- A km charge, differentiated for vehicle weight and environmental impact, is a prerequisite for being able to link user charges closely to underlying costs. This is particularly important where heavy goods vehicles (HGVs) are concerned. This was also recognised by the European Commission in its White Paper on Fair Payment for Infrastructure
- The km charge should cover the total road network (not only motorways) to be cost- This is also means the km charge can reduce administrative costs by replacingthe annual vehicle tax.
- The km charge should be set at levels considerably above the current vehicle taxes and theEurovignette to reflect true costs and have any chance of influencing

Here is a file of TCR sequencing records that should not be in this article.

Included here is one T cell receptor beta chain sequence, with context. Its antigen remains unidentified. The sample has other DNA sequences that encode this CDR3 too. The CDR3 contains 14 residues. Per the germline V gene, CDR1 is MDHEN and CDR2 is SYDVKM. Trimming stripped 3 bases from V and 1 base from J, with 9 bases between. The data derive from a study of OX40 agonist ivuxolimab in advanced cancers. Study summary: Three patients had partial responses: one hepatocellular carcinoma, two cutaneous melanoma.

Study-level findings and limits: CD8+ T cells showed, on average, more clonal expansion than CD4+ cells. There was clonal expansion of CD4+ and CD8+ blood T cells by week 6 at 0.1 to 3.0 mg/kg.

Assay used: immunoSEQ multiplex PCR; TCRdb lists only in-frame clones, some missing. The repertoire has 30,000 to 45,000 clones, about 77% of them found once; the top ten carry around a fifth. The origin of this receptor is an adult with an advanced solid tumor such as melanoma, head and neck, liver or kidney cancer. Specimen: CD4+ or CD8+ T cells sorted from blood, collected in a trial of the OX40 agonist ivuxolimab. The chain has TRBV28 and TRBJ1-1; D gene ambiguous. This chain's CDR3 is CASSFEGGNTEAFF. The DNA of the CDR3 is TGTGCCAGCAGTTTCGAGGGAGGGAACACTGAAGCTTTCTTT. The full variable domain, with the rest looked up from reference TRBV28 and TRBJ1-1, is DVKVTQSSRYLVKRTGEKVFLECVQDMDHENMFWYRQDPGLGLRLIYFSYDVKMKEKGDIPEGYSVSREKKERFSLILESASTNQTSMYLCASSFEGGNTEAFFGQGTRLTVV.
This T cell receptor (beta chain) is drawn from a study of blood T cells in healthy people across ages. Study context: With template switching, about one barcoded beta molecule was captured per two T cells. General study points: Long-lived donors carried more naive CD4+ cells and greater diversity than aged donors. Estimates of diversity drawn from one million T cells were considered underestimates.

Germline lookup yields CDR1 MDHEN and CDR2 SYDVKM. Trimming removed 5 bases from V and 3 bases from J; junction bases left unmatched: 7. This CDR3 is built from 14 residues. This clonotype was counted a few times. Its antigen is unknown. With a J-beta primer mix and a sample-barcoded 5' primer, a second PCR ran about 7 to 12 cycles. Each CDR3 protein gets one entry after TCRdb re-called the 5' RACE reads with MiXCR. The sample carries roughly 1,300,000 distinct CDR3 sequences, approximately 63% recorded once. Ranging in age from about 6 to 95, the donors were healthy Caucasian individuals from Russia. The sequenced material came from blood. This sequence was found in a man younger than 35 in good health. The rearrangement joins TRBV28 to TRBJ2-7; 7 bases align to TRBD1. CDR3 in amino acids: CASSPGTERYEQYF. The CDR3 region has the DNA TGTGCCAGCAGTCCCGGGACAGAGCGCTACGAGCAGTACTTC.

- The km charge makes it possible to allocate revenues strictly according to the principle of
- The km charge can coexist with road tolls and urban road pricing (or replace them).
- It is neither necessary (nor wise) to harmonise charge levels, but there is an urgent need for technical harmonisation. The new EU Directive on user charges has already taken care of the necessary classification of HGVs according to vehicle weight and environmental While waiting for technical harmonisation, pioneering countries should strive tomake their systems interoperable.
- The km charge regime should in the longer term be extended to cars and HGVs below 12 tonnes. This would make it possible to allow the km charge to substitute part of the fuel tax and thus enforce a common fuel tax on all users (based on the fuel’s carbon content). Thiswould remove the risk of fraud associated with “purple diesel”.
- To avoid intruding on privacy, the km charge for cars should not be geographically It should be enough to register border crossings.